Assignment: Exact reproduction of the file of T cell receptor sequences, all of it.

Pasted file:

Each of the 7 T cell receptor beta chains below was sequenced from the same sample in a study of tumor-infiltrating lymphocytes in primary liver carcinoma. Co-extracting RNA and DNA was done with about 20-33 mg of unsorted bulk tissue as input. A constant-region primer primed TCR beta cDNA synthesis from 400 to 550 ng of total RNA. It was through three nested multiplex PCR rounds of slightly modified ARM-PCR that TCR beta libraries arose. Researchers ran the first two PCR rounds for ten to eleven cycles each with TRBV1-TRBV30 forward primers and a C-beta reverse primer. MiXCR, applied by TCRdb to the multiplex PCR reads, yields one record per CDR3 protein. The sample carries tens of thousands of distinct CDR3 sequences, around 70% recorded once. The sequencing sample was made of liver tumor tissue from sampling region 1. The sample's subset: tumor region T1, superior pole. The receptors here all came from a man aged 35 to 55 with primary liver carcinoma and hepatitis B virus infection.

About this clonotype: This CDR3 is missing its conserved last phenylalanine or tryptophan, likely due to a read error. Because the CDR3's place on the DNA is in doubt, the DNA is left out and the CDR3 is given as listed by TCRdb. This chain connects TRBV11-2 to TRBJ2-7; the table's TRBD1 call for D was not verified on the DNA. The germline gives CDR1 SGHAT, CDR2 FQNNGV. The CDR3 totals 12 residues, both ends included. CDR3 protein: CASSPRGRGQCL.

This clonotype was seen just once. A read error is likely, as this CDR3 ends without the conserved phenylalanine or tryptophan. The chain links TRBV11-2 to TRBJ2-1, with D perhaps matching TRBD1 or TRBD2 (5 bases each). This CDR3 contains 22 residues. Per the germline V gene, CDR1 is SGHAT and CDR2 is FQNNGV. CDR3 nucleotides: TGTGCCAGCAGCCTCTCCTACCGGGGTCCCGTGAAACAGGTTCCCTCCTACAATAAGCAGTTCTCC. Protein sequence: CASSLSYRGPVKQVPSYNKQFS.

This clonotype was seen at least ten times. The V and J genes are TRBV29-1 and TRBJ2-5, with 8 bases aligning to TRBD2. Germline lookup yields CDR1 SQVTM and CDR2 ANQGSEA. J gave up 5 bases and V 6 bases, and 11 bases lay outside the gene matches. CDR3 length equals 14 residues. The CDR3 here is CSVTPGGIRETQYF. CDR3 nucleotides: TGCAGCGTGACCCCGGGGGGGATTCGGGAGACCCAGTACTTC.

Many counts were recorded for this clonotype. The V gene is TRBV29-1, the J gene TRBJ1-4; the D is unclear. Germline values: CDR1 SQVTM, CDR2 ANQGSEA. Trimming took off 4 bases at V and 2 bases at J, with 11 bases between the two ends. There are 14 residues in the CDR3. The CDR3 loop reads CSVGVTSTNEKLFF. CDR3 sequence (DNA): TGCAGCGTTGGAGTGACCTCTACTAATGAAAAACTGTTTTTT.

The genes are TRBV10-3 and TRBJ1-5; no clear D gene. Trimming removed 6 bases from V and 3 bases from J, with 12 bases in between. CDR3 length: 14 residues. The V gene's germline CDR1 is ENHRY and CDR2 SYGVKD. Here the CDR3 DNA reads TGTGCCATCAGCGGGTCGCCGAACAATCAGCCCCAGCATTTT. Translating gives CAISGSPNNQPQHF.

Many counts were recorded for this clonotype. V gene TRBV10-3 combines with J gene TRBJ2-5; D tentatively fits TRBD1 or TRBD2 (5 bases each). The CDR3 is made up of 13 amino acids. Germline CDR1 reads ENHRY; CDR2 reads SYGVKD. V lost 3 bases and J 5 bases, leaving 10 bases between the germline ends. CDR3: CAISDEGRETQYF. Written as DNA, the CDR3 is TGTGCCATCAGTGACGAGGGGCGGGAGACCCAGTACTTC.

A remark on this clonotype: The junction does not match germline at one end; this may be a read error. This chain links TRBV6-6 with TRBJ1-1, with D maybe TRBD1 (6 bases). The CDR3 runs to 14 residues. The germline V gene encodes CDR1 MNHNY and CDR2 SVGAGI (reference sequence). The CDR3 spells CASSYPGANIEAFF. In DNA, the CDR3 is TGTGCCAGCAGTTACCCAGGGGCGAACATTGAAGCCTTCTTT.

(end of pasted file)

Each of the 7 T cell receptor beta chains below was sequenced from the same sample in a study of tumor-infiltrating lymphocytes in primary liver carcinoma. Co-extracting RNA and DNA was done with about 20-33 mg of unsorted bulk tissue as input. A constant-region primer primed TCR beta cDNA synthesis from 400 to 550 ng of total RNA. It was through three nested multiplex PCR rounds of slightly modified ARM-PCR that TCR beta libraries arose. Researchers ran the first two PCR rounds for ten to eleven cycles each with TRBV1-TRBV30 forward primers and a C-beta reverse primer. MiXCR, applied by TCRdb to the multiplex PCR reads, yields one record per CDR3 protein. The sample carries tens of thousands of distinct CDR3 sequences, around 70% recorded once. The sequencing sample was made of liver tumor tissue from sampling region 1. The sample's subset: tumor region T1, superior pole. The receptors here all came from a man aged 35 to 55 with primary liver carcinoma and hepatitis B virus infection.

About this clonotype: This CDR3 is missing its conserved last phenylalanine or tryptophan, likely due to a read error. Because the CDR3's place on the DNA is in doubt, the DNA is left out and the CDR3 is given as listed by TCRdb. This chain connects TRBV11-2 to TRBJ2-7; the table's TRBD1 call for D was not verified on the DNA. The germline gives CDR1 SGHAT, CDR2 FQNNGV. The CDR3 totals 12 residues, both ends included. CDR3 protein: CASSPRGRGQCL.

This clonotype was seen just once. A read error is likely, as this CDR3 ends without the conserved phenylalanine or tryptophan. The chain links TRBV11-2 to TRBJ2-1, with D perhaps matching TRBD1 or TRBD2 (5 bases each). This CDR3 contains 22 residues. Per the germline V gene, CDR1 is SGHAT and CDR2 is FQNNGV. CDR3 nucleotides: TGTGCCAGCAGCCTCTCCTACCGGGGTCCCGTGAAACAGGTTCCCTCCTACAATAAGCAGTTCTCC. Protein sequence: CASSLSYRGPVKQVPSYNKQFS.

This clonotype was seen at least ten times. The V and J genes are TRBV29-1 and TRBJ2-5, with 8 bases aligning to TRBD2. Germline lookup yields CDR1 SQVTM and CDR2 ANQGSEA. J gave up 5 bases and V 6 bases, and 11 bases lay outside the gene matches. CDR3 length equals 14 residues. The CDR3 here is CSVTPGGIRETQYF. CDR3 nucleotides: TGCAGCGTGACCCCGGGGGGGATTCGGGAGACCCAGTACTTC.

Many counts were recorded for this clonotype. The V gene is TRBV29-1, the J gene TRBJ1-4; the D is unclear. Germline values: CDR1 SQVTM, CDR2 ANQGSEA. Trimming took off 4 bases at V and 2 bases at J, with 11 bases between the two ends. There are 14 residues in the CDR3. The CDR3 loop reads CSVGVTSTNEKLFF. CDR3 sequence (DNA): TGCAGCGTTGGAGTGACCTCTACTAATGAAAAACTGTTTTTT.

The genes are TRBV10-3 and TRBJ1-5; no clear D gene. Trimming removed 6 bases from V and 3 bases from J, with 12 bases in between. CDR3 length: 14 residues. The V gene's germline CDR1 is ENHRY and CDR2 SYGVKD. Here the CDR3 DNA reads TGTGCCATCAGCGGGTCGCCGAACAATCAGCCCCAGCATTTT. Translating gives CAISGSPNNQPQHF.

Many counts were recorded for this clonotype. V gene TRBV10-3 combines with J gene TRBJ2-5; D tentatively fits TRBD1 or TRBD2 (5 bases each). The CDR3 is made up of 13 amino acids. Germline CDR1 reads ENHRY; CDR2 reads SYGVKD. V lost 3 bases and J 5 bases, leaving 10 bases between the germline ends. CDR3: CAISDEGRETQYF. Written as DNA, the CDR3 is TGTGCCATCAGTGACGAGGGGCGGGAGACCCAGTACTTC.

A remark on this clonotype: The junction does not match germline at one end; this may be a read error. This chain links TRBV6-6 with TRBJ1-1, with D maybe TRBD1 (6 bases). The CDR3 runs to 14 residues. The germline V gene encodes CDR1 MNHNY and CDR2 SVGAGI (reference sequence). The CDR3 spells CASSYPGANIEAFF. In DNA, the CDR3 is TGTGCCAGCAGTTACCCAGGGGCGAACATTGAAGCCTTCTTT.